“I’m 52, With White Hair…But I’m Not DEAD!”

As a recruiter, I just have a few questions to ask for the sake of those who, like me, are beyond 50 years old. These questions are meant for serious debate, instead of an attempt to conjure argument:

  1. Why do employers shy away from people over 50 years old?
  2. What inappropriate questions have you faced, with the age issue, during a face-to-face interview?
  3. What phrases have you heard used to avoid hiring you (considering you are completely qualified for the position)?

I stand 6’8” tall and have the tendency to attract positive (sometimes fun) attention no matter where I go (and yes, my hair is white). Not so fun with the following case:

Once during a job interview, I heard some comments that were blatantly illegal and if I didn’t let the interviewer know I knew they were illegal, they would have continued to trample all over me.

The interview ended quicker than they were prepared for, because I wouldn’t stand for that sort of questioning and I made it clear that I was not happy with them. Needless to say, I wouldn’t get the job and suggested that I would not consider ANY offer they WON’T be making based on their tactics. I also made it clear to the other 7 people out in the waiting room (yes, they all had white/gray hair) that this company’s deliberate disregard for experienced professionals may cause them some courtroom time! Six of them got up and walked out with me.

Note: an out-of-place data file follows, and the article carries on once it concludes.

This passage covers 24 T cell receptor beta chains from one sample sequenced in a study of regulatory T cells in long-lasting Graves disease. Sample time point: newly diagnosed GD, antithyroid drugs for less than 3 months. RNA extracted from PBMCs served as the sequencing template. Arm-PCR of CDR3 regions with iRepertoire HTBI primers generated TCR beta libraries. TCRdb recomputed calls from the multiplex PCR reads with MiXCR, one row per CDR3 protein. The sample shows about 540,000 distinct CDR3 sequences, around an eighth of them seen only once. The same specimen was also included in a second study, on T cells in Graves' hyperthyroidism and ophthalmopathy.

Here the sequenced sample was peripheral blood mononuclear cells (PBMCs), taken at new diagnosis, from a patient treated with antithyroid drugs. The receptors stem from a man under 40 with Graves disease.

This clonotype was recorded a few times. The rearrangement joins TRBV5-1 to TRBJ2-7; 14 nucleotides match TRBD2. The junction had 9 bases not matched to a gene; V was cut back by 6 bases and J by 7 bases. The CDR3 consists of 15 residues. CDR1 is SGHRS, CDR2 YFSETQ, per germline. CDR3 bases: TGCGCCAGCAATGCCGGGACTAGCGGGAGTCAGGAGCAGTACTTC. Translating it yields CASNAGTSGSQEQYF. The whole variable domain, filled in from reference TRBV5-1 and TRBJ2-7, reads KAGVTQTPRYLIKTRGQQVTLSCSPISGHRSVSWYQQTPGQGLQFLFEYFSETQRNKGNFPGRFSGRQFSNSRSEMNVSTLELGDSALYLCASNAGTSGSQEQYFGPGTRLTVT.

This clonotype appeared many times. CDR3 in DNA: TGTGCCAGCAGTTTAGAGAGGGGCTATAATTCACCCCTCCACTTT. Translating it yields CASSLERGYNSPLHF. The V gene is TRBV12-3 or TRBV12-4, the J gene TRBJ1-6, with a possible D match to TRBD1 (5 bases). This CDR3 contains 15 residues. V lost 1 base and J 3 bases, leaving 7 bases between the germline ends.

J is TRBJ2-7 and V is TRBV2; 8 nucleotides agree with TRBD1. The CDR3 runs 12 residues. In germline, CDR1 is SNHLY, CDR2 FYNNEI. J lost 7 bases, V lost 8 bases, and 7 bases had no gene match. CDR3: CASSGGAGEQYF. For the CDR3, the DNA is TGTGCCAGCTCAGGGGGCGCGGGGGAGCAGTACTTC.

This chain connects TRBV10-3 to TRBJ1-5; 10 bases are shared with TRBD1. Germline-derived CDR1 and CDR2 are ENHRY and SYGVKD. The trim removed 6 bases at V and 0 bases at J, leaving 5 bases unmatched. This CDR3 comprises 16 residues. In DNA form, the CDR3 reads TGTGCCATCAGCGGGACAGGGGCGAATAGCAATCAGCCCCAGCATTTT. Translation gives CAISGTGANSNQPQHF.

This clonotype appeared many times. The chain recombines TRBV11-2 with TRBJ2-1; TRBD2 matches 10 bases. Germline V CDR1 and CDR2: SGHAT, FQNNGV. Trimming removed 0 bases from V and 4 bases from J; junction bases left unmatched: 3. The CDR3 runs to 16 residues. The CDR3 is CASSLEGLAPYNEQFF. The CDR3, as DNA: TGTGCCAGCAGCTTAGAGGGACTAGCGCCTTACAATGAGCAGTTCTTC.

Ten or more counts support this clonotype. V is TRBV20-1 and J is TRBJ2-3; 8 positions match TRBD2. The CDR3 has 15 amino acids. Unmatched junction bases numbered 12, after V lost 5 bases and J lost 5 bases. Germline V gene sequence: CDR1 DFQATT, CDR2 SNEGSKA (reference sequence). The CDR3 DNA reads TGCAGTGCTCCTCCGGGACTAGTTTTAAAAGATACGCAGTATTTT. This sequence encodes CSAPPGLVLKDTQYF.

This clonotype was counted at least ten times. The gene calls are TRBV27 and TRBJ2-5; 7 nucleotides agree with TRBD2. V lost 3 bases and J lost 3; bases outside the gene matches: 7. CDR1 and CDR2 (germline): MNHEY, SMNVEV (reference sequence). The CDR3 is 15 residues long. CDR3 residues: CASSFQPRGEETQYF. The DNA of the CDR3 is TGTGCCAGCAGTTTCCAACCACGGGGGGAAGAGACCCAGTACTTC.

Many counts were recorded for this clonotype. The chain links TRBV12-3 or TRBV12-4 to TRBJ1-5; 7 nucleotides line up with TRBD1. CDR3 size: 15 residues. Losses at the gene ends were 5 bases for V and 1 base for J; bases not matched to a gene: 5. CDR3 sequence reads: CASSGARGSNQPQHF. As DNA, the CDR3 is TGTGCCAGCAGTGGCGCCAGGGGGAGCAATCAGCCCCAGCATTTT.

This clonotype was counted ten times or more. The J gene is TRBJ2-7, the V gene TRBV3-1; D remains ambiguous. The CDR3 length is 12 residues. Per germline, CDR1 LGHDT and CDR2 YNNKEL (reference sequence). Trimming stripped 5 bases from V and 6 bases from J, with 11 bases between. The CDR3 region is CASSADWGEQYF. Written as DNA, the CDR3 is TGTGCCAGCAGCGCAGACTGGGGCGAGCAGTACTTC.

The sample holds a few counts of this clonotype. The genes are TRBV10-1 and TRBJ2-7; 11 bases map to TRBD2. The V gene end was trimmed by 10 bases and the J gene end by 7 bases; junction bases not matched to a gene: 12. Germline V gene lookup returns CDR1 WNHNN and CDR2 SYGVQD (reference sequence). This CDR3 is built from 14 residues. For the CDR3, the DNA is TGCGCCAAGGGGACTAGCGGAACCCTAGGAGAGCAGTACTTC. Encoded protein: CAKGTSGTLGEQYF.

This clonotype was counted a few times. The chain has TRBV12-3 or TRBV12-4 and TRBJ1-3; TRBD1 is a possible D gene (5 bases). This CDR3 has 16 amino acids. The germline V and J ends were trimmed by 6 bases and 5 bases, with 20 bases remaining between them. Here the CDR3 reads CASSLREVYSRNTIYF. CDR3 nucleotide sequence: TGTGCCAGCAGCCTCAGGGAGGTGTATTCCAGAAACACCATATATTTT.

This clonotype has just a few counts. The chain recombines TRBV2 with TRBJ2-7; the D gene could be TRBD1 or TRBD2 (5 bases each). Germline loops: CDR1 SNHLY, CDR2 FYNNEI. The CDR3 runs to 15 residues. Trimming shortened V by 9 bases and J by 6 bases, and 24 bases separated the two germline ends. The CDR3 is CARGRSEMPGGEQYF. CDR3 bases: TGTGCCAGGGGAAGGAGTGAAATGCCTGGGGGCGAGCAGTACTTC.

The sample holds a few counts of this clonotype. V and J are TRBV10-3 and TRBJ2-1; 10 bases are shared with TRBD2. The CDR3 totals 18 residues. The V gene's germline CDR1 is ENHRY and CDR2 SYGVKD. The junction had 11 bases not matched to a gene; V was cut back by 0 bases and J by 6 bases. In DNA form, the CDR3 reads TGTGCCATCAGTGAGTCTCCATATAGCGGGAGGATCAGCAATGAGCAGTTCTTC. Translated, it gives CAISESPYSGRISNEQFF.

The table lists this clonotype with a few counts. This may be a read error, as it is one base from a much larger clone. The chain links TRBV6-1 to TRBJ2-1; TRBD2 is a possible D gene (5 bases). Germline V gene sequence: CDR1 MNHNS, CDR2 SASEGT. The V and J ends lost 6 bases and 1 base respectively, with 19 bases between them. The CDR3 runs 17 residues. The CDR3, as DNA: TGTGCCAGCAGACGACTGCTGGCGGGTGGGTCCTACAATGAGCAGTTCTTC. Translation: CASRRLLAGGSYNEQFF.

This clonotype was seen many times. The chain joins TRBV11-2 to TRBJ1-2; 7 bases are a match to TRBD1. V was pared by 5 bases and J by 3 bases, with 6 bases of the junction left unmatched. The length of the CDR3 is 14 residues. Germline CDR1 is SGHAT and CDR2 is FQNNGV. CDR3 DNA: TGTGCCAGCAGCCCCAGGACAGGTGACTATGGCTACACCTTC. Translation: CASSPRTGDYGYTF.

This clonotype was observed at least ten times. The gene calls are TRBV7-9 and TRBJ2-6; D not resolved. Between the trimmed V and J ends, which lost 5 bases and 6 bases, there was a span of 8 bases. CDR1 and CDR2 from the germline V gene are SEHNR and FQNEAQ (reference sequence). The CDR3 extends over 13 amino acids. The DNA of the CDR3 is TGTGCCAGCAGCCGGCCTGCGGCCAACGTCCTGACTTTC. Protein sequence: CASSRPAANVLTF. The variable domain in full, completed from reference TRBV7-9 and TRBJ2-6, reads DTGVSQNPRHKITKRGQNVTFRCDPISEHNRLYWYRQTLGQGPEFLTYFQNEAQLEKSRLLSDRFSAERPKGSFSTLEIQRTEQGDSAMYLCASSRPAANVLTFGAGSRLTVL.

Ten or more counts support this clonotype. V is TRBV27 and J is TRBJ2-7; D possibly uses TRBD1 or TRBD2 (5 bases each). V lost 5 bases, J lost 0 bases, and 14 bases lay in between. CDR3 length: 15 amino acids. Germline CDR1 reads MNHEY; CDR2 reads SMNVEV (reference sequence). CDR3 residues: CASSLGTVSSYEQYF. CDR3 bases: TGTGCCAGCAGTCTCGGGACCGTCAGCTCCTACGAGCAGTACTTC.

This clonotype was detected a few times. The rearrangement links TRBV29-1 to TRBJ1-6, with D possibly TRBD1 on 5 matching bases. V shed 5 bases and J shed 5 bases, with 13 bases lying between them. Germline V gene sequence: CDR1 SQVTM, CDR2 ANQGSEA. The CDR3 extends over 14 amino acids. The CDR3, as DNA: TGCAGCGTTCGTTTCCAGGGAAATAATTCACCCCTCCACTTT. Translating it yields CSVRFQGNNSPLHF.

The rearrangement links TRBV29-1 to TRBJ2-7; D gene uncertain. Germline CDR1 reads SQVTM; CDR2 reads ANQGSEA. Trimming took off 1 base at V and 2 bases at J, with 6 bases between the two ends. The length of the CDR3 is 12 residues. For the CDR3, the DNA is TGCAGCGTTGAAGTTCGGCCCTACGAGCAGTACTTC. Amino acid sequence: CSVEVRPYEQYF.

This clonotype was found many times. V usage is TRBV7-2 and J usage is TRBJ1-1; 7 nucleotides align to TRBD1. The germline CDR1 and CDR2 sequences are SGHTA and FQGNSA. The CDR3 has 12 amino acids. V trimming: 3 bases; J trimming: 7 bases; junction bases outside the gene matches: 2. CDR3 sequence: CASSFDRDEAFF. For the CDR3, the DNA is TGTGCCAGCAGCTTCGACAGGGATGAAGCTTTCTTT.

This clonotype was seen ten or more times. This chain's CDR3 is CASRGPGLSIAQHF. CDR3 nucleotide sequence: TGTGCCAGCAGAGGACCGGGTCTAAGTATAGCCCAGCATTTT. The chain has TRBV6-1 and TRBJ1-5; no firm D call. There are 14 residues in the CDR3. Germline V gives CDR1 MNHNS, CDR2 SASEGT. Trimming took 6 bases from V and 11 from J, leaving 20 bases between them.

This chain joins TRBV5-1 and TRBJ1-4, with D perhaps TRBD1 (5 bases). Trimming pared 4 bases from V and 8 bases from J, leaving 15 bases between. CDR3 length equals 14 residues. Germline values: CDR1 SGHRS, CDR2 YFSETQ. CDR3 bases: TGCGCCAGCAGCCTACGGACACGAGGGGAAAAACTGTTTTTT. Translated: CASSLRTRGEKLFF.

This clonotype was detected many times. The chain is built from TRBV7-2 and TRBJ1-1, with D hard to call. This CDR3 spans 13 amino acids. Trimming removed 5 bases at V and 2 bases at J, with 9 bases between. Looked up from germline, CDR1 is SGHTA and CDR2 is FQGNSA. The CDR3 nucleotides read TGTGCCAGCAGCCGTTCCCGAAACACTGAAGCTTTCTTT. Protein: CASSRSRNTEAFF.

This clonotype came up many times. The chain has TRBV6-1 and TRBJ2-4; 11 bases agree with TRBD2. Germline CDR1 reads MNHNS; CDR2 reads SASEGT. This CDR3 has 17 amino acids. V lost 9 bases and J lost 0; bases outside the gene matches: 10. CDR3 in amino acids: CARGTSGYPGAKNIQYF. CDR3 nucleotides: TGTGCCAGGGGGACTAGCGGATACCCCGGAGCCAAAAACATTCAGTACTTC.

Let’s face it…a 20 year old may be able to handle a physical job better than one of us old coots, but what about our experience? What about our common sense? What about our dedication or our maturity?

Where do YOU draw the line, especially when you NEED a job? What do you think?

Steven Coyne is the owner of "The Job Hunter Group's Blog."

Views: 80

Comment by Todd Kmiec on April 1, 2010 at 12:15pm

First off, you get to play center on the company basketball team. Hope you have a decent hook shot. We've talked and e-mailed enough, but I had no idea you had the physicality to play in the middle. Tough subject. I'll throw some gas on the fire. Take the law out of it for a minute. Salary cost, satisfaction at the lower salary level for the long haul, trainability, fit into the structure of the business currently.....these are the things that clients are thinking. When we have a staff level position and a 30 year verteren says the salary is fine and he can do the job etc...... the client with a PM (would be this candidate's supervisor) who has 12 years of experience and is in his mid to late 30's just can't see it working out long term. If you turn it around and look at it from the client's point of view, they are building and filling slots for their team, their business, and the laws are just a big headache for them to dance around. That's not to say that a more seasoned person doesn't fit somewhere. There is a right place for everyone. However, when working with an outside agency they have to pay, clients want the ideal. In some cases that is more experience and in many cases it is less. It is harder to find that early to mid level candidate moving up in most industries. I think we'd be a lot better off without the laws. As you said, in that case you weren't going to get the job anyway. The excuse will just be manufactured. For candidates, the attitude has to be similar to ours. This is a game of finding, not creating. They won't force a client who wants a 32 year old to hire a 55 year old. Better to spend the time and energy working to find the client who wants a 55 year old. I think it would be a lot better if the laws were gone and they could put the age they are looking for on the job description. "Looking for someone in their mid to late 30's that will mesch well with the current team". Or "Ideally someone in their mid to late 30s to fit our culture, but a more experienced candidate with a lot of energy and the right experience could be a fit". Would be a lot more efficient for everyone.

Todd Kmiec


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